Wilderness Mind and Powers of Observation- Helping Kids to See

14 January 2012

My son Nicolai and I spend a lot of time together outside, and as much time as possible together in southern Utah, my favorite place on the planet. I have been helping him understand “how to be”  in the bush since he was born. The phrase “how to be” can be taken in so many different ways, and I could write for days on the topic. But for now I will give it a simple definition- when we are in the bush we use our wilderness voice, we use hand and arm signals to communicate, we walk quietly and softly, and our senses- eyes and ears and even our noses, are open to what is happening around us. We are receptive to nature. We can call this being in our “wilderness mind”. I say we do this in the wilderness, but the practice naturally extends itself into daily life, making our everyday experiences all the better. Our experiences and practices in wild nature extend to and help create our experiences, and shape the way we approach, the everyday world. And the more time we spend in the bush, “practicing” what is natural and innate in all of us, the more those practices become part of the everyday.

That is a big part of being in nature for me, for us- that what we learn and experience there becomes part of how we approach life in general. And it is clear that this is working for Nicolai. Let me say that I do not see my son as a super-kid; I am not one of those parents who has or needs a gifted or genius child. But my son does see things that many people- kids and adults- do not see, and these powers of observation allow him a special window into the world. His patience, his ability to listen, and to sit still and enjoy clouds moving across the sky give him the advantage of being able to enjoy whatever situation he finds himself in. I credit much of this to his experiences in nature; I know for a fact that this is true for me, that my time in nature has and does shape who I am. Most important in this practice is the practice itself. Kant’s philosophical axiom “knowledge cannot transcend experience” summarises my position well enough. In simple terms, if you do not visit nature and practice observation and “being in nature”, there are no lessons, or experiences, to apply to the rest of life.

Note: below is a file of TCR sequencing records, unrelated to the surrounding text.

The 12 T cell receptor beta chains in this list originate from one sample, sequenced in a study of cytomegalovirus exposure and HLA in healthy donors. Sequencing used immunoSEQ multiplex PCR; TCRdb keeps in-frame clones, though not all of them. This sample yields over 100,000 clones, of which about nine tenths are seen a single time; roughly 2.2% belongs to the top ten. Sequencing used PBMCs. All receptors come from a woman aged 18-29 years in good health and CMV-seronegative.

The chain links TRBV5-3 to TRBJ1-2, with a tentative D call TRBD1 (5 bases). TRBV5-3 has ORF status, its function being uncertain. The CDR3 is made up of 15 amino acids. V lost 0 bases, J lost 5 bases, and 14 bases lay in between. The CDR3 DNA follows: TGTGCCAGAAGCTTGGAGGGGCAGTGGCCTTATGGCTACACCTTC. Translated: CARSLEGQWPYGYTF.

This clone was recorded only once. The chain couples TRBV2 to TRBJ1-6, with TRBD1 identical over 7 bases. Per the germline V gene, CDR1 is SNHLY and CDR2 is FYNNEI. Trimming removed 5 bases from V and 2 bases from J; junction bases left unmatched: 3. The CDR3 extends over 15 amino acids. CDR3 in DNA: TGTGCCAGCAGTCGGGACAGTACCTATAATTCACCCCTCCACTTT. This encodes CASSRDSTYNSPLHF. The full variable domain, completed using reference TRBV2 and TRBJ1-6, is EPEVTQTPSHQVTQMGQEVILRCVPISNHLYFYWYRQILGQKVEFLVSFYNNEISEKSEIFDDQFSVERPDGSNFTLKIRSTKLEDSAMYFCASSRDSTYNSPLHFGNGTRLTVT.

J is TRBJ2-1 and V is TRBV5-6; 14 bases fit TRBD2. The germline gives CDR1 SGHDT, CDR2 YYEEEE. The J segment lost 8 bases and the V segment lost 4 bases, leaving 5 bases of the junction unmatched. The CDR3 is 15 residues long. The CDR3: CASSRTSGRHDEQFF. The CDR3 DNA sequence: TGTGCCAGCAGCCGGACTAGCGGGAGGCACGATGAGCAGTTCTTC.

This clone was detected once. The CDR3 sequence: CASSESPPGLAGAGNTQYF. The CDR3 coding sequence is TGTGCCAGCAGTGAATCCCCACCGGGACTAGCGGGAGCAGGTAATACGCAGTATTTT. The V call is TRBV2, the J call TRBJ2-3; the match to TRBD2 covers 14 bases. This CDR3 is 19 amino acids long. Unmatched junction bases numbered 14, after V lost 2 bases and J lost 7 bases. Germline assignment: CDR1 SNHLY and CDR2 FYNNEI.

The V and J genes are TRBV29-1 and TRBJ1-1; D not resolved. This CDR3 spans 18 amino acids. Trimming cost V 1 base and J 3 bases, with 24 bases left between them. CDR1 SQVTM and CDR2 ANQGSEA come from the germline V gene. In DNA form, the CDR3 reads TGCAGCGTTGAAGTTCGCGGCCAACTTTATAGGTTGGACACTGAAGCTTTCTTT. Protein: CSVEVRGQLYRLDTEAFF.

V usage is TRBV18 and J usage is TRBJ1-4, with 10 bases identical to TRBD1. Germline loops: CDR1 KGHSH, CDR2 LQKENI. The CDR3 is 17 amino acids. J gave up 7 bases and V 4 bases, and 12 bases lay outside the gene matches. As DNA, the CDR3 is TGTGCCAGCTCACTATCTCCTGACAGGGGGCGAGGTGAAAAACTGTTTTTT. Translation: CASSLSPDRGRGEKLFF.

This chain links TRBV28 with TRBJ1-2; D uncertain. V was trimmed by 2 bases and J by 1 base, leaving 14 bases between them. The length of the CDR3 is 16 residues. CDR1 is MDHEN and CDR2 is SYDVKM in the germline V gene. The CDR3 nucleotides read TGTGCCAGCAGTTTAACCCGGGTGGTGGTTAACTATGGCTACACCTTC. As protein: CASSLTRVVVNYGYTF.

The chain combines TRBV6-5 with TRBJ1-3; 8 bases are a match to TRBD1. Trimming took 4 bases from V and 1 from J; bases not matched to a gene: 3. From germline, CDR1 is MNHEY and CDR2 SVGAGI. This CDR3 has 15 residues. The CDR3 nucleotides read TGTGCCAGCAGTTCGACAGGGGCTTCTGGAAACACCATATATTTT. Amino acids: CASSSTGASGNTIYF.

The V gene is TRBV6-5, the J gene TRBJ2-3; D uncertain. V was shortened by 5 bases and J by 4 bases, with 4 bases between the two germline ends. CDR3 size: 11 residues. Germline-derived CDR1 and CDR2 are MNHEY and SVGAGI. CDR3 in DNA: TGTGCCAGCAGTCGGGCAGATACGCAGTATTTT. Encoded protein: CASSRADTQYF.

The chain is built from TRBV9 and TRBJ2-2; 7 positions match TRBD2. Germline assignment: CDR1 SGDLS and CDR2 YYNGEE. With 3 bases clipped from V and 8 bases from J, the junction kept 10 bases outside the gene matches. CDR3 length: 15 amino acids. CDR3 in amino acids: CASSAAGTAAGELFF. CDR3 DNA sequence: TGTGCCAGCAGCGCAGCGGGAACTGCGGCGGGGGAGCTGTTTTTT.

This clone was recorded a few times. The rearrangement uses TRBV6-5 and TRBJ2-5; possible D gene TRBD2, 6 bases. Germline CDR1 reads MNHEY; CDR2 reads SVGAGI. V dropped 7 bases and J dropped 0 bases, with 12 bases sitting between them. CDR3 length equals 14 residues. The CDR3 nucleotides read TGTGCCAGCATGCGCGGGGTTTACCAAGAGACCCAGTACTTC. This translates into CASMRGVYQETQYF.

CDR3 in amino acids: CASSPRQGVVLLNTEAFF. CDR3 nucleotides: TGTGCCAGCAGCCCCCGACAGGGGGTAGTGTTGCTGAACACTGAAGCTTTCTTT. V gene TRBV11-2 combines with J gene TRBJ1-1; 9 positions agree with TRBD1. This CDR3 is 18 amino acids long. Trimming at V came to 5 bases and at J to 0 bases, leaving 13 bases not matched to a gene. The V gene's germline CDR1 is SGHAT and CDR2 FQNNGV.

Nicolai is now attending the Running River School here in our community three days each week. I have been visiting the school and taking walks with his class, the Explorers, once a week for a few hours. My goal with them is to introduce the rest of the kids to these practices. Some days it feels like most of them would be just as happy on the playground. But the fact that we are out, walking down a trail, that we have “tuned-in”, and that they have been introduced to the concept of the wilderness mind is enough for the time being. It is clear that most of the kids understand that this is something different, that we are approaching our time outside in a manner different than we usually would. And whether or not they fully grasp the concepts that I introduce- stalking techniques for example-how to move your feet quietly, stepping over leaves, never stepping on tracks- they have been introduced. The seed has been planted.

To learn more about our philosophy, our adventures, and what we are learning, visit the Desert Explorer website.